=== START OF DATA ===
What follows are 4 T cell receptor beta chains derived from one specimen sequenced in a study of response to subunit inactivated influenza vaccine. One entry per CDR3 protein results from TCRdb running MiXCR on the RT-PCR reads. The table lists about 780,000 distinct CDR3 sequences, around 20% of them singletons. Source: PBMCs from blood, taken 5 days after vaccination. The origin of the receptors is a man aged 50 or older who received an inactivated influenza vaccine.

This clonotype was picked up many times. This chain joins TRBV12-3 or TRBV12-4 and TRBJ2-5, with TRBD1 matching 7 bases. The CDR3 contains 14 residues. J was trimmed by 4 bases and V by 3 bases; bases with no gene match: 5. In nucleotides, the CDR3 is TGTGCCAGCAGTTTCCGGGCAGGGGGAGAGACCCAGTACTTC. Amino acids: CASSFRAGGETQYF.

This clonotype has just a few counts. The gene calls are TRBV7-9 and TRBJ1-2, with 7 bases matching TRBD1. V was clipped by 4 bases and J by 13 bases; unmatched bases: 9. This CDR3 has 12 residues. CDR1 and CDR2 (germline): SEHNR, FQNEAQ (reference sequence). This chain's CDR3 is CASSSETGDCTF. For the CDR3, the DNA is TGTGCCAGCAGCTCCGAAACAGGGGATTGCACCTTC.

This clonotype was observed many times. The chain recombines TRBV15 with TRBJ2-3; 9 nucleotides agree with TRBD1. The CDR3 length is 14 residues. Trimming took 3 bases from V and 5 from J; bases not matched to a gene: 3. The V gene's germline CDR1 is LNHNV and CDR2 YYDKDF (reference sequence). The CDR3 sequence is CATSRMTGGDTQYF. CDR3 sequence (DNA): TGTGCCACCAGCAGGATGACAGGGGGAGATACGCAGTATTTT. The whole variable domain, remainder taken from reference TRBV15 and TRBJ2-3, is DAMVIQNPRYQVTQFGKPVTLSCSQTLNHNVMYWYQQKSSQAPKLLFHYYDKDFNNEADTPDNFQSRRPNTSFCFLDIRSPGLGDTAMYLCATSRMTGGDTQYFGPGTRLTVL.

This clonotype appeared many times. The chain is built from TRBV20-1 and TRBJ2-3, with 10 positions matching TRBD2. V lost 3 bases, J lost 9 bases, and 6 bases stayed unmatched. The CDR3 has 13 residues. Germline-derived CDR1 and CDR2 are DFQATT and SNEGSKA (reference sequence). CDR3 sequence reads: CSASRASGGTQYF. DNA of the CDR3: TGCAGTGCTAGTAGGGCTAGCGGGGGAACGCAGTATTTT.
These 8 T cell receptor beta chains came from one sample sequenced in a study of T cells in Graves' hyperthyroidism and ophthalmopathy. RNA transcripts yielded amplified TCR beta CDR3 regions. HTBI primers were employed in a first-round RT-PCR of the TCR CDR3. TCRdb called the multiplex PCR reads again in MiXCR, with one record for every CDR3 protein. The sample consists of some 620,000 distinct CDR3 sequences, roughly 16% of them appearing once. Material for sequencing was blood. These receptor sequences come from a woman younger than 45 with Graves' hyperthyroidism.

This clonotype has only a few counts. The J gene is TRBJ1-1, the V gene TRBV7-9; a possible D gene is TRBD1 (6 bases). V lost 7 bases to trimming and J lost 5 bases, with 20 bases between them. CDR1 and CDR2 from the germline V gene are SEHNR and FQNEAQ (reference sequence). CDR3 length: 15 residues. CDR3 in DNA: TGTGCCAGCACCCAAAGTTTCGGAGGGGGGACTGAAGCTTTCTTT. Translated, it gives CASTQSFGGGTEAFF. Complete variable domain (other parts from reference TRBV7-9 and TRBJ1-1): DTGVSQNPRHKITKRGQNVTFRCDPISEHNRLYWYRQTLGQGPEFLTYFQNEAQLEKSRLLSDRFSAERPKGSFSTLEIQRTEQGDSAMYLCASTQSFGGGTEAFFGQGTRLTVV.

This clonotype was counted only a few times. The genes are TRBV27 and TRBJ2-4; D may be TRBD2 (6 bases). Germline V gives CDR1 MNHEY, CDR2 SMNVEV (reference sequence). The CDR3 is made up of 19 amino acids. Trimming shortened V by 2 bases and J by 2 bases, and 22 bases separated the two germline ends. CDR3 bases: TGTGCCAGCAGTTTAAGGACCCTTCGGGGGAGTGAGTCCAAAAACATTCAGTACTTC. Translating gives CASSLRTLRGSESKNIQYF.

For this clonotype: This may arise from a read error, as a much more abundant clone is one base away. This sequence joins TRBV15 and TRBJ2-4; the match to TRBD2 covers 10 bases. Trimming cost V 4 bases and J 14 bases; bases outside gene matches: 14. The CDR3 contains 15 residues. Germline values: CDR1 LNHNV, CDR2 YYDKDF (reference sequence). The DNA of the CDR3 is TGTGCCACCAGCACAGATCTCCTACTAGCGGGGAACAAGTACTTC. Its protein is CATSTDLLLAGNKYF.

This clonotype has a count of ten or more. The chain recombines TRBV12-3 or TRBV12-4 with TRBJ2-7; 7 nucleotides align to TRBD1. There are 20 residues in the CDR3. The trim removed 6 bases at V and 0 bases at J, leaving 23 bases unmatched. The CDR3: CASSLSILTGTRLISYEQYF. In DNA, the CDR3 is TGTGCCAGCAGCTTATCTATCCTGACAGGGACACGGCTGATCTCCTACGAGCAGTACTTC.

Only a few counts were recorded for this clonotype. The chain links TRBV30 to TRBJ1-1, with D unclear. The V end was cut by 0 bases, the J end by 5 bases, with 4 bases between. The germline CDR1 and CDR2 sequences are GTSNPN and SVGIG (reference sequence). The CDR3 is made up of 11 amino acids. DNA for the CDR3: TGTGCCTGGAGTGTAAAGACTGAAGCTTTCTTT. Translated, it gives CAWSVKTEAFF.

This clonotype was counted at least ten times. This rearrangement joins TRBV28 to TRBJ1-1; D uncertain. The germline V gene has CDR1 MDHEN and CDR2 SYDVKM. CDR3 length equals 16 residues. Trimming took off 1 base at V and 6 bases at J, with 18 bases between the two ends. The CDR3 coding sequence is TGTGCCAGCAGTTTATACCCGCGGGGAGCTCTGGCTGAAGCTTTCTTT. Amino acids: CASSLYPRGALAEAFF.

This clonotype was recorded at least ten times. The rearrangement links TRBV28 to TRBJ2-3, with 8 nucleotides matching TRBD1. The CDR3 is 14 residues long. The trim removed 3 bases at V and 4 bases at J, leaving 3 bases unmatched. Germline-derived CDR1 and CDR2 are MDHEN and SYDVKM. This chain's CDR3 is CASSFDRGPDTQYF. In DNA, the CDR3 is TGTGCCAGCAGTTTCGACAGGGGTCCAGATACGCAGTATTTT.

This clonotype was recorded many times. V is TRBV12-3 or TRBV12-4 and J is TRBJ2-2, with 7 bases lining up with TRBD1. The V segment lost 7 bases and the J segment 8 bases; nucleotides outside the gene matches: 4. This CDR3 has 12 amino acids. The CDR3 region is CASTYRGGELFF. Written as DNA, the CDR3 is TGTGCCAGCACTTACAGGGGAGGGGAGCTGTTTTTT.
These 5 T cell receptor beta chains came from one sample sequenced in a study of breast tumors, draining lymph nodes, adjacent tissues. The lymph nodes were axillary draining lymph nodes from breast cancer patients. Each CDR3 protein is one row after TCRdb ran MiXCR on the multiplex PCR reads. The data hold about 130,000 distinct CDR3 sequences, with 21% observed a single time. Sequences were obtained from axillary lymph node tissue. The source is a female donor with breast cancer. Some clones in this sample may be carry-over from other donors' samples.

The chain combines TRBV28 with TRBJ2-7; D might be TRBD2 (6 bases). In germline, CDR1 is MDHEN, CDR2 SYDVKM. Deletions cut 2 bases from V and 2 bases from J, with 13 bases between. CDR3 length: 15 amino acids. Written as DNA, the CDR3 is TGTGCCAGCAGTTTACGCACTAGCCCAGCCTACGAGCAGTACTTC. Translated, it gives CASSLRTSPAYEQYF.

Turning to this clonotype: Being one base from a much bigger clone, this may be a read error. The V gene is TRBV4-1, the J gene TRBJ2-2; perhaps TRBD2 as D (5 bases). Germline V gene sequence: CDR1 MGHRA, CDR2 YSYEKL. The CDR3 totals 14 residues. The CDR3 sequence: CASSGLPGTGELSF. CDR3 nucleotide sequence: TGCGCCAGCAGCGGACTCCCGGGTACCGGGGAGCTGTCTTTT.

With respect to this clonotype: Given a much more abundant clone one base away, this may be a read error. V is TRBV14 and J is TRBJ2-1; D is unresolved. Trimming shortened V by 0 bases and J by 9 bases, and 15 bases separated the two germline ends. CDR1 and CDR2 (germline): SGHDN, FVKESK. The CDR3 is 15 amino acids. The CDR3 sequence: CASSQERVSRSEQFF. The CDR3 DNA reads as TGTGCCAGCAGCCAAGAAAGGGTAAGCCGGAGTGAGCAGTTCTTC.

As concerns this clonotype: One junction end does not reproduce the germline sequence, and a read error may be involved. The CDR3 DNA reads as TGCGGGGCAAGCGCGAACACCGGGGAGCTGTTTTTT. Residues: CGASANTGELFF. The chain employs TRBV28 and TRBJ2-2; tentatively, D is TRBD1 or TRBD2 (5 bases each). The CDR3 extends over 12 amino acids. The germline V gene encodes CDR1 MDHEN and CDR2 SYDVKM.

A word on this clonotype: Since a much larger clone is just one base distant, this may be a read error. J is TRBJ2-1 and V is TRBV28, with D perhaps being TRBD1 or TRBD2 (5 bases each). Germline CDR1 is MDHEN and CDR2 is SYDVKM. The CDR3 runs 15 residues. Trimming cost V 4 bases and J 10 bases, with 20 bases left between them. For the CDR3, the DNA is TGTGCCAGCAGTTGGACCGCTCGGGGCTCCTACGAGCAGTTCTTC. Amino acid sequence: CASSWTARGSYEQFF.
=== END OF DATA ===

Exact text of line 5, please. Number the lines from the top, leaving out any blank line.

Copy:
This clonotype appeared many times. The chain is built from TRBV20-1 and TRBJ2-3, with 10 positions matching TRBD2. V lost 3 bases, J lost 9 bases, and 6 bases stayed unmatched. The CDR3 has 13 residues. Germline-derived CDR1 and CDR2 are DFQATT and SNEGSKA (reference sequence). CDR3 sequence reads: CSASRASGGTQYF. DNA of the CDR3: TGCAGTGCTAGTAGGGCTAGCGGGGGAACGCAGTATTTT.